Loading ...
Sorry, an error occurred while loading the content.

6881Re: [AZ] Rhododendron albiflorum - Cascades Azalea

Expand Messages
  • Bob Dunning
    Jan 1, 2007
    • 0 Attachment
      There is no reason to exclude albiflorum from the azaleas, no more than many of the other recognized azaleas.

      According to Davidian, albiflorum grows very well in Scotland.  I have seen healthy seedlings at the RSF, which promptly stop growing when placed in the ground.  Here, at lower altitudes in its native range it does not prosper.

      Maybe that's another case of the native vermin (as in the potato blight) not being found in a pioneer land.  We do not know the various soil organisms nearly as well as we should.  It seems likely that micro-varmints are also the source of the problem with growing occidentale on the east coast.  Anyone want to try building a sterile greenhouse for the experiment?

      Maybe we just need to add something to the soil to selectively inhibit the bad bugs?  Maybe polonium would work?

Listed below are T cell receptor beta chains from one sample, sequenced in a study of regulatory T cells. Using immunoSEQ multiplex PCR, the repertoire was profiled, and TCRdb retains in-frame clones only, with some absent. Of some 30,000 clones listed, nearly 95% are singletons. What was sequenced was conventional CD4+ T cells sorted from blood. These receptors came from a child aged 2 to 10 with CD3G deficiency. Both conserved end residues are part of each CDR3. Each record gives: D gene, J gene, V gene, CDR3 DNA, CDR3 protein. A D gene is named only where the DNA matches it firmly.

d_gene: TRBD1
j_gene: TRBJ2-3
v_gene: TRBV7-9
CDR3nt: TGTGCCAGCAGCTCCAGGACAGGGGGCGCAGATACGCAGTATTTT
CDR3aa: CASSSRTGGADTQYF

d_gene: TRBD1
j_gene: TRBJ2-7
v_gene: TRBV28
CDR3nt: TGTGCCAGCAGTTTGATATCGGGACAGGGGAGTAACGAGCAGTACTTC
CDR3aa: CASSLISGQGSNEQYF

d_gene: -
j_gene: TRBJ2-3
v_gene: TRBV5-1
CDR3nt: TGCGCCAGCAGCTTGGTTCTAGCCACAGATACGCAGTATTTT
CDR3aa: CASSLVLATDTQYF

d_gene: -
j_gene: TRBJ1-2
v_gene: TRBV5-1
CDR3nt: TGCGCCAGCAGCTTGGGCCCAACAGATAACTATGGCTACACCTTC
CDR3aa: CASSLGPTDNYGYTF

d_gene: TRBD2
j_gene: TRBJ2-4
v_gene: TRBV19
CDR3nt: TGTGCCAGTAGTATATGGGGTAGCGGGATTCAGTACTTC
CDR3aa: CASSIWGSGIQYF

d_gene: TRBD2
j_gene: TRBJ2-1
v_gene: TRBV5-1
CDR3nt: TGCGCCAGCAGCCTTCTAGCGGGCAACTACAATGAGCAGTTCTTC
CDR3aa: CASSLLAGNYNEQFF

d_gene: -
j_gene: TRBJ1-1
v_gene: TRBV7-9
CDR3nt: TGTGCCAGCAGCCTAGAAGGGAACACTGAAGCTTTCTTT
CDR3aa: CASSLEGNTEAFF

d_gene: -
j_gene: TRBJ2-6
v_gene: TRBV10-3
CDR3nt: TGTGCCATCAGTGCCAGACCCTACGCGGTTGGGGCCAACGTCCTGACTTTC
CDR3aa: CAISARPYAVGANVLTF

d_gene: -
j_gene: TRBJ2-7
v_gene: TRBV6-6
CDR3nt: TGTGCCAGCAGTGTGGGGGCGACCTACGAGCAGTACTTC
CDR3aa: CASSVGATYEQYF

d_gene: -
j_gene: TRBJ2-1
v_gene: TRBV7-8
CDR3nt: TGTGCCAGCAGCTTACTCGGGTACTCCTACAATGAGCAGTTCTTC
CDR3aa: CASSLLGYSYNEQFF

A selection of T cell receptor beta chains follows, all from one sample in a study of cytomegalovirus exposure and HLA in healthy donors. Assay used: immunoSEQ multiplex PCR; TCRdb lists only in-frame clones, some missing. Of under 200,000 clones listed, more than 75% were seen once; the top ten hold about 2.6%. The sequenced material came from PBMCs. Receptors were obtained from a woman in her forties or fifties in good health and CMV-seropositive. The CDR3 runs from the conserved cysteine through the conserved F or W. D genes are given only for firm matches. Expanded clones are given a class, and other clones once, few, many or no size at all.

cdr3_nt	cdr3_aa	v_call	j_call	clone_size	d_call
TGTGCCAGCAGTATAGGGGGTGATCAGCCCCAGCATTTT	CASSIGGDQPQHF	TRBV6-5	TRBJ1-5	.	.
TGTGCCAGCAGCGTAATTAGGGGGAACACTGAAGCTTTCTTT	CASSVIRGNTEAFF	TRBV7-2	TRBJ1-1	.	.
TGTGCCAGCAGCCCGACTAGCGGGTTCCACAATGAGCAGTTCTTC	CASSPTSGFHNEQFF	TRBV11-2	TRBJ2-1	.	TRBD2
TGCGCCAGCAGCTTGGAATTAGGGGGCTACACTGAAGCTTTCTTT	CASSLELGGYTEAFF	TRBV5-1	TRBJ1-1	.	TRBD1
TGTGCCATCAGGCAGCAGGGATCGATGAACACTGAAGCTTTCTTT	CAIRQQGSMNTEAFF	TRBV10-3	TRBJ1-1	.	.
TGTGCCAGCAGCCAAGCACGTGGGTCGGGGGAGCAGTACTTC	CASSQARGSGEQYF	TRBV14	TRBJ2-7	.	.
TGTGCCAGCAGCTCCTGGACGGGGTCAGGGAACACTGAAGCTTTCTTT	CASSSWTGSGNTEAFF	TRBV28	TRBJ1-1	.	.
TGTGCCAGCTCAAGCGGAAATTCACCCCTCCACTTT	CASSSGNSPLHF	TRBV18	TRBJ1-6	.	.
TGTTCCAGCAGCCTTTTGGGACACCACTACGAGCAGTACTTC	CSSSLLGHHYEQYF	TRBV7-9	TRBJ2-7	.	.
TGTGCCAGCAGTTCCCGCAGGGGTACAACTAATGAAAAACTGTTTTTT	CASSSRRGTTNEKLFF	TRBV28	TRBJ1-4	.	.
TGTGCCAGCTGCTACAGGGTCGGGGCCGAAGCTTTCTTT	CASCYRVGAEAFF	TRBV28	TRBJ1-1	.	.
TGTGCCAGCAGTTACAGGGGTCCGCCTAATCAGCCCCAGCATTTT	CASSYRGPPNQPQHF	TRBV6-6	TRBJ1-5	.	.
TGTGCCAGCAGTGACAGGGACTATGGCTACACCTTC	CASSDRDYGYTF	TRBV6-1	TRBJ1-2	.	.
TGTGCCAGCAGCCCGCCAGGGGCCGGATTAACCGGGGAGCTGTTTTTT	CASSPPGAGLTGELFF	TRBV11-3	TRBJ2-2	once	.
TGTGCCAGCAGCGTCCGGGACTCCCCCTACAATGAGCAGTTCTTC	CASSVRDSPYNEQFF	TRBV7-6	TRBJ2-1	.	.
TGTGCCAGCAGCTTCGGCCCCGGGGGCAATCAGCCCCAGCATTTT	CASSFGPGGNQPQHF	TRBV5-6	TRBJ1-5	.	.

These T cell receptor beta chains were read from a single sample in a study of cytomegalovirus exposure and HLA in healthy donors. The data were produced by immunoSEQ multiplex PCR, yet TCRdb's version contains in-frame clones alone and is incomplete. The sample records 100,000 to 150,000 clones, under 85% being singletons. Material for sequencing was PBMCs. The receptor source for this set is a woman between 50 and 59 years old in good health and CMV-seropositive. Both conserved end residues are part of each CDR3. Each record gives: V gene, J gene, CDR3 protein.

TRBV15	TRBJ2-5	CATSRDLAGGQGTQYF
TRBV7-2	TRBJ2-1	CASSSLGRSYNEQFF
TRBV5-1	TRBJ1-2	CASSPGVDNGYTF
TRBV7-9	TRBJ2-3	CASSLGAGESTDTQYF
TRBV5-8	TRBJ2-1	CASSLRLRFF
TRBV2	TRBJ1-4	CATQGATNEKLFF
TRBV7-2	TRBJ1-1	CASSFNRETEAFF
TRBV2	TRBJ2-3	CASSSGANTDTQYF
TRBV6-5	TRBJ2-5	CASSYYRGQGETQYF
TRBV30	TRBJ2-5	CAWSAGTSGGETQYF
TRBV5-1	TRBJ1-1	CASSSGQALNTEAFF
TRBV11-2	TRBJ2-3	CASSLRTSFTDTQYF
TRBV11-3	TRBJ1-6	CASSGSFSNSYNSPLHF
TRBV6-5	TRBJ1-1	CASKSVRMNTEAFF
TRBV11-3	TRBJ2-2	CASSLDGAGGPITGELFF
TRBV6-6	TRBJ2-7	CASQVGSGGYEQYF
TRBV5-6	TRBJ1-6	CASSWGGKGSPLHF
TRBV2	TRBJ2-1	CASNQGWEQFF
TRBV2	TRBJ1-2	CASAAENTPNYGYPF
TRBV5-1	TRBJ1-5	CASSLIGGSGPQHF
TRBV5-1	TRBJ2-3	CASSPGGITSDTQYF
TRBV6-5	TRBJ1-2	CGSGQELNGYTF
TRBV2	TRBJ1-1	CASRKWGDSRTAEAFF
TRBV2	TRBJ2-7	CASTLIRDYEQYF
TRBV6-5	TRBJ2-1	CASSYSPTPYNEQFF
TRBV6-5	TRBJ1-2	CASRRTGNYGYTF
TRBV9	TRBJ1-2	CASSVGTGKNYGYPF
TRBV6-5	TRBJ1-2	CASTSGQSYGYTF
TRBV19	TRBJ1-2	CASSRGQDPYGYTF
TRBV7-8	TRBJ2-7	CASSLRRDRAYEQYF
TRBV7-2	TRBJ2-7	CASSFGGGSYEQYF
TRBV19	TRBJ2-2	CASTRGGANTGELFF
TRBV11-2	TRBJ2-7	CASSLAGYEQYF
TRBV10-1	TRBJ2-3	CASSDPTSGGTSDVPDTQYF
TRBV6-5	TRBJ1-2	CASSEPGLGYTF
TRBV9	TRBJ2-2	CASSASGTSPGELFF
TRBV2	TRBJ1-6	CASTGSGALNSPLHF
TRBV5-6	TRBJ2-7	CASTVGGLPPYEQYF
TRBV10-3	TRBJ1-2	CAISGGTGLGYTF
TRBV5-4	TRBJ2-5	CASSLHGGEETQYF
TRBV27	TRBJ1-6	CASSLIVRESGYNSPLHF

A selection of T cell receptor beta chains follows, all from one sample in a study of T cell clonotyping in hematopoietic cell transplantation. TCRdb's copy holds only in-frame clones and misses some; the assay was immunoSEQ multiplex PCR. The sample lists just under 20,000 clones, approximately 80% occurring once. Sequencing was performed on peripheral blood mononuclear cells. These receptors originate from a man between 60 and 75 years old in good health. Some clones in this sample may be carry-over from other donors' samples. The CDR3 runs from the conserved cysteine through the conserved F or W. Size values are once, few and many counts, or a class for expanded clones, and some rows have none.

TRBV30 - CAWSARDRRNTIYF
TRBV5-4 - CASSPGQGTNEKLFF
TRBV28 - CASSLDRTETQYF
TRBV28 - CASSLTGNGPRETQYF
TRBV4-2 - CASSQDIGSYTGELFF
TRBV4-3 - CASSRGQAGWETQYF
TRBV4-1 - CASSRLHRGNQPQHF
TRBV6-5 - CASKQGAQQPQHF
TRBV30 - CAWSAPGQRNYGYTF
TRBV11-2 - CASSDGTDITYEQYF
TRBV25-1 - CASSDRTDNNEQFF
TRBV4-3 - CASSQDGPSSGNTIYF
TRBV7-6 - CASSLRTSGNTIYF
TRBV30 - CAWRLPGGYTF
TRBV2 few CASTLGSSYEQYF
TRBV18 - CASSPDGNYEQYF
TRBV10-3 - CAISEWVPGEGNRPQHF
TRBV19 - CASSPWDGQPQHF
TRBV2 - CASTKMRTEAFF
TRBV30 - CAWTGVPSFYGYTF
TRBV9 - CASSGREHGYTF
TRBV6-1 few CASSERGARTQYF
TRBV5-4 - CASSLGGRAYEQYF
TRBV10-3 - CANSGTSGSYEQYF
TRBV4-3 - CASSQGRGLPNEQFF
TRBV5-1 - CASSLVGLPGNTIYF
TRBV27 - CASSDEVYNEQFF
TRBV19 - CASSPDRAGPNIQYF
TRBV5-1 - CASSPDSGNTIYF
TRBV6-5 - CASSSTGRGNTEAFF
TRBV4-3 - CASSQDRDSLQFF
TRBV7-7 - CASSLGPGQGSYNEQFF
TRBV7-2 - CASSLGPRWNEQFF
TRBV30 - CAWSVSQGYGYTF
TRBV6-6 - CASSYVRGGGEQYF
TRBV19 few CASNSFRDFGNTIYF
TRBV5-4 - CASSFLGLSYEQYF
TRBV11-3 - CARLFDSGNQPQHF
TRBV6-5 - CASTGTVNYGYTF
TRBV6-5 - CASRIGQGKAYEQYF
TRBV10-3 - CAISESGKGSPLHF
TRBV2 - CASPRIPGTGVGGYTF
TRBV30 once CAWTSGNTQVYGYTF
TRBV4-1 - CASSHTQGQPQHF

--
      Bob Dunning

      Mike Creel wrote:

      I think the Cascades Azalea is quite beautiful in
      blooom though I have only seen photos sent by friends
      (like Hank Helm near Seattle) of the plants in the
      wild. The drying leaves have a wonderful spicy
      fragrance. It probably falls between azaleas and
      rhododendrons somewhere, being more akin to something
      foreign to the US.

      Besides the albiflorum populations in Washington
      State, the species goes north into Canada and there is
      an under-investigated population in Colorado I
      believe, referred to as subspecis Warrenii. I think
      it also crosses the border into Montana, but no one
      has explored the rugged area there. America still has
      more exciting possibilities for plant exploration,
      particularly for different races within a species.

      Since around 2000 I have been attempting to grow the
      Cascades azalea from seeds and cuttings with some
      failures, some near-misses and some more recent
      results that seem successful. Cuttings I stuck in
      2006 in my dome pots still look good outside. I have
      learned that you must treat as a wild plant, no garden
      pampering. Let me go plant a few more seed. They
      seem to like cold-weather planting.

    • Show all 8 messages in this topic